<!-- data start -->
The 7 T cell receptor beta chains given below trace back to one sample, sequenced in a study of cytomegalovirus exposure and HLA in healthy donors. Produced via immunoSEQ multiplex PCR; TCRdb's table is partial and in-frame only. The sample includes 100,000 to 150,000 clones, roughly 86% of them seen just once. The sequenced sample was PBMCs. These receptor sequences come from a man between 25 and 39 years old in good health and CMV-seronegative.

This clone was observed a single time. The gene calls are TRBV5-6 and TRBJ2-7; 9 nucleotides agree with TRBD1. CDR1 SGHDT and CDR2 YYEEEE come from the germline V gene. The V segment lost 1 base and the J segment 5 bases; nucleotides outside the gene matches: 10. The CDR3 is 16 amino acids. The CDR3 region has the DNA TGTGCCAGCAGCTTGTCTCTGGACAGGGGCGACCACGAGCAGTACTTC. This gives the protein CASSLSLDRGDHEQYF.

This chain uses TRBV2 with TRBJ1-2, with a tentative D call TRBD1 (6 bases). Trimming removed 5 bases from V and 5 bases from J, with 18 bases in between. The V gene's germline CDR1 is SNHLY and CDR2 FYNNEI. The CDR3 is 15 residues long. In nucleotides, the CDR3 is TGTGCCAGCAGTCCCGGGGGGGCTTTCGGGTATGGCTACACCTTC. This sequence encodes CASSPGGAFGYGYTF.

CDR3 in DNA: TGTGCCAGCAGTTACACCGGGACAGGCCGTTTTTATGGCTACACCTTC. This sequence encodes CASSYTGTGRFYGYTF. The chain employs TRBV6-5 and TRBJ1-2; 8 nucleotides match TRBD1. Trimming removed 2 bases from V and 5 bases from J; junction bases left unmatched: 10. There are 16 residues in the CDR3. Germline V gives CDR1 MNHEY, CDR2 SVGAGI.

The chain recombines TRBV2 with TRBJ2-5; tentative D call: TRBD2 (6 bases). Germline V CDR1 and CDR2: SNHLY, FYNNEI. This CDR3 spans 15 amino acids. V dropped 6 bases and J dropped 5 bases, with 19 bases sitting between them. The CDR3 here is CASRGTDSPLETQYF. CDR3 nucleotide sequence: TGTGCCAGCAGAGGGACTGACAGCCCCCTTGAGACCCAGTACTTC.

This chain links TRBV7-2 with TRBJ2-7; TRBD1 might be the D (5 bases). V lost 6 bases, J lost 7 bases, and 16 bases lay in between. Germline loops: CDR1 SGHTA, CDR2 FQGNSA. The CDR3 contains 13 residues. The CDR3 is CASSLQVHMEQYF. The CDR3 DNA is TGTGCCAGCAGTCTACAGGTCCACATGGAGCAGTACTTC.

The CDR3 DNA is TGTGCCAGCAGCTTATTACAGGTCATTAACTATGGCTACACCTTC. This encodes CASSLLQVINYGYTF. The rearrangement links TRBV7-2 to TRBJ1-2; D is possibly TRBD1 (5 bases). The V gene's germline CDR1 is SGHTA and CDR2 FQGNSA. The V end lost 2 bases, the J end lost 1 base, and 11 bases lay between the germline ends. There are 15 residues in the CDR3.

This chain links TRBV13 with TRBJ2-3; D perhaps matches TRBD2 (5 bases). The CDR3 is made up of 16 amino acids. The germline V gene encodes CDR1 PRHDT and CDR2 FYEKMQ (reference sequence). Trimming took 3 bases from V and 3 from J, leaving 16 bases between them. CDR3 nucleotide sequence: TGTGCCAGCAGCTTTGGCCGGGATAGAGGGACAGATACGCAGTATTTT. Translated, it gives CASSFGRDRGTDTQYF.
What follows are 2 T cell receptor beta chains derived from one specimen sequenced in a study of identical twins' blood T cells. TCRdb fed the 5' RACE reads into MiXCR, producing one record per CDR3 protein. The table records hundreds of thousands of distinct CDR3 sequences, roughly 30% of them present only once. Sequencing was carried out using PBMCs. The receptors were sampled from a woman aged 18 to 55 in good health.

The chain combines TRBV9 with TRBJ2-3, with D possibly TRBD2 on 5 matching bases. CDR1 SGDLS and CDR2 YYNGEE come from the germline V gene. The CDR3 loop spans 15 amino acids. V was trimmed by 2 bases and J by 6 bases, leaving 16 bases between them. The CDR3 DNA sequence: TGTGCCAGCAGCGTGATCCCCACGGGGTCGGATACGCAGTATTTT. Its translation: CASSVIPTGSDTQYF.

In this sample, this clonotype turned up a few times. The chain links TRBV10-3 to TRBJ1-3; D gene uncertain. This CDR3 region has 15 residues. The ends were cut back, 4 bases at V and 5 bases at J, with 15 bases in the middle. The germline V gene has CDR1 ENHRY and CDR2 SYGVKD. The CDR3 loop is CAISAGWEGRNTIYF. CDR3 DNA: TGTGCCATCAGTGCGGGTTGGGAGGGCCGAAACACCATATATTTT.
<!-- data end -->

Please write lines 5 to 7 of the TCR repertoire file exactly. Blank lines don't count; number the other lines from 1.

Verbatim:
The chain recombines TRBV2 with TRBJ2-5; tentative D call: TRBD2 (6 bases). Germline V CDR1 and CDR2: SNHLY, FYNNEI. This CDR3 spans 15 amino acids. V dropped 6 bases and J dropped 5 bases, with 19 bases sitting between them. The CDR3 here is CASRGTDSPLETQYF. CDR3 nucleotide sequence: TGTGCCAGCAGAGGGACTGACAGCCCCCTTGAGACCCAGTACTTC.

This chain links TRBV7-2 with TRBJ2-7; TRBD1 might be the D (5 bases). V lost 6 bases, J lost 7 bases, and 16 bases lay in between. Germline loops: CDR1 SGHTA, CDR2 FQGNSA. The CDR3 contains 13 residues. The CDR3 is CASSLQVHMEQYF. The CDR3 DNA is TGTGCCAGCAGTCTACAGGTCCACATGGAGCAGTACTTC.

The CDR3 DNA is TGTGCCAGCAGCTTATTACAGGTCATTAACTATGGCTACACCTTC. This encodes CASSLLQVINYGYTF. The rearrangement links TRBV7-2 to TRBJ1-2; D is possibly TRBD1 (5 bases). The V gene's germline CDR1 is SGHTA and CDR2 FQGNSA. The V end lost 2 bases, the J end lost 1 base, and 11 bases lay between the germline ends. There are 15 residues in the CDR3.